Friday, March 30, 2012

A vote of no confidence?

By Robert Romano
What one would have given to be a fly on the wall as the House voted March 29 on the Republican Study Committee (RSC) alternative budget proposal, which ultimately found a majority of the House Republicans voting in favor of ditching the proposal favored by leadership.

By a vote of 136 to 104, Republicans clearly favored the alternate measure proposed by Rep. Scott Garrett and Rep. Jim Jordan over the plan that had been proposed by House Budget Committee Chairman Rep. Paul Ryan.

The major difference between the two was the RSC would get the budget to balance in five years, whereas the Ryan plan would not do so until 2040. This was after Republicans pledged in 2010 to “put us on a path to balance the budget and pay down the debt.”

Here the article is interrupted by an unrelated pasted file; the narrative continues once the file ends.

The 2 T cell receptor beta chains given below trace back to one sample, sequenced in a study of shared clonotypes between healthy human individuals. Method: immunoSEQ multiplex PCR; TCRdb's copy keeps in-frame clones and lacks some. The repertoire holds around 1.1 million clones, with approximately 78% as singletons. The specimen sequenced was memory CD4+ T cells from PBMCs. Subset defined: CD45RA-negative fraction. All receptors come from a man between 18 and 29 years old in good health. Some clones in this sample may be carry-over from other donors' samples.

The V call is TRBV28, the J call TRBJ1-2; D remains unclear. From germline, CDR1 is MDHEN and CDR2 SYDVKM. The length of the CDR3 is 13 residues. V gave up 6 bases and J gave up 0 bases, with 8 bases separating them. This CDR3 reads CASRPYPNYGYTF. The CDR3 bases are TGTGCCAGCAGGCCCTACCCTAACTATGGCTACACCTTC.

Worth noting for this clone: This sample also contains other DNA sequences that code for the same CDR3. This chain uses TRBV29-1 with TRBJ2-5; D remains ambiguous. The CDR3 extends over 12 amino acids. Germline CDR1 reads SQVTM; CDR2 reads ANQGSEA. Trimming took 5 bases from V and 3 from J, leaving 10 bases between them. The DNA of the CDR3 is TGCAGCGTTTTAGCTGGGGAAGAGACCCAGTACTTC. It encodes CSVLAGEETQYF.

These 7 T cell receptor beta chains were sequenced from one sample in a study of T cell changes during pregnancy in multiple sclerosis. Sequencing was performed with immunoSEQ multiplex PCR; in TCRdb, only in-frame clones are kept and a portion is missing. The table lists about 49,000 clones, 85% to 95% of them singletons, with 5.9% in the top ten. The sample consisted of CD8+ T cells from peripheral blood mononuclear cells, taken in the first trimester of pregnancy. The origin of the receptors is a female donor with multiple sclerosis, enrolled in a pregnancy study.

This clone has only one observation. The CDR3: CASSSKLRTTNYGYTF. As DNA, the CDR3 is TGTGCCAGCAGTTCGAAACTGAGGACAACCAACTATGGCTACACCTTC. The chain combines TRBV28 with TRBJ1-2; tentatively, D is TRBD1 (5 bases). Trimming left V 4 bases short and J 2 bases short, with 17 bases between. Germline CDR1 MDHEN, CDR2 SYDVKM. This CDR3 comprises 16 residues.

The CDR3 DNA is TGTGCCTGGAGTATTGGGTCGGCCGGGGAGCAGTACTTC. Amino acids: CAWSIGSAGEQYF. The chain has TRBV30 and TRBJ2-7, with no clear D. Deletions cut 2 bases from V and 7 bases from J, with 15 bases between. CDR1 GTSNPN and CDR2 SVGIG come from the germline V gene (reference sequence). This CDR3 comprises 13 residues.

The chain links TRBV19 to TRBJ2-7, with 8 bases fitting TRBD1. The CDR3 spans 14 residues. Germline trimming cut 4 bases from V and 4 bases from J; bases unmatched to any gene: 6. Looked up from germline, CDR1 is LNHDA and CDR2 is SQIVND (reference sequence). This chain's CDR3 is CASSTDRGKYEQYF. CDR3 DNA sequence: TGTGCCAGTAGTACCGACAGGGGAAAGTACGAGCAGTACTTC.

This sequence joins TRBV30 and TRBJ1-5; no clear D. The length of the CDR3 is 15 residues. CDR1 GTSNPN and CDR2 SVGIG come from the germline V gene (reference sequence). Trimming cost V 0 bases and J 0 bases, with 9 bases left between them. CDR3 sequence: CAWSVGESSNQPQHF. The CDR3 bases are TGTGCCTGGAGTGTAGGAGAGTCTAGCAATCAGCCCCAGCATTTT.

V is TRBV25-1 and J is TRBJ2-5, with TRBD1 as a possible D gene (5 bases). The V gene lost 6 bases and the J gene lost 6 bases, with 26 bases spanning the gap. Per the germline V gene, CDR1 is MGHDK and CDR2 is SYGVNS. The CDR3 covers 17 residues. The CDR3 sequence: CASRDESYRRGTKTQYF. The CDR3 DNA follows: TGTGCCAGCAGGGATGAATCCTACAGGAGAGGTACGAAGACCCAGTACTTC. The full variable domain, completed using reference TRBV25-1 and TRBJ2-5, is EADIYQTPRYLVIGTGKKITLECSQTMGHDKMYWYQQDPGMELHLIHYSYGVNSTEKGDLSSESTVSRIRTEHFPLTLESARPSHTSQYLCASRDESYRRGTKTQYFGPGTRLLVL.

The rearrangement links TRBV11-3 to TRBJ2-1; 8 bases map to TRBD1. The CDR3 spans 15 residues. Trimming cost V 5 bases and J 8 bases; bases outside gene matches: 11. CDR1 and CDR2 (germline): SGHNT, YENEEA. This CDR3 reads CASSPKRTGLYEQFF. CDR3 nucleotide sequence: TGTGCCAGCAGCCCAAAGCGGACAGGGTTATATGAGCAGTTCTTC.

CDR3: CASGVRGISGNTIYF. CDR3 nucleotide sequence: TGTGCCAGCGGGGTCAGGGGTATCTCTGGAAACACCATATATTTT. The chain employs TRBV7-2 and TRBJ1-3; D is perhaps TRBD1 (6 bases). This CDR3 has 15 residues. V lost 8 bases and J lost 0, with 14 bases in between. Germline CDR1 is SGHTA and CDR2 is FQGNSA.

Surprisingly, just 49 out of 94 freshmen Republican representatives voted in favor of the RSC plan. GOP veterans actually voted in favor of the proposal at a higher rate than did the freshmen, with 87 in favor and 59 opposed, providing the margin for the RSC’s symbolic victory.

Nonetheless this could be viewed internally — and externally to anyone who cares to pay attention — as a vote of no confidence in the more tepid Ryan approach.
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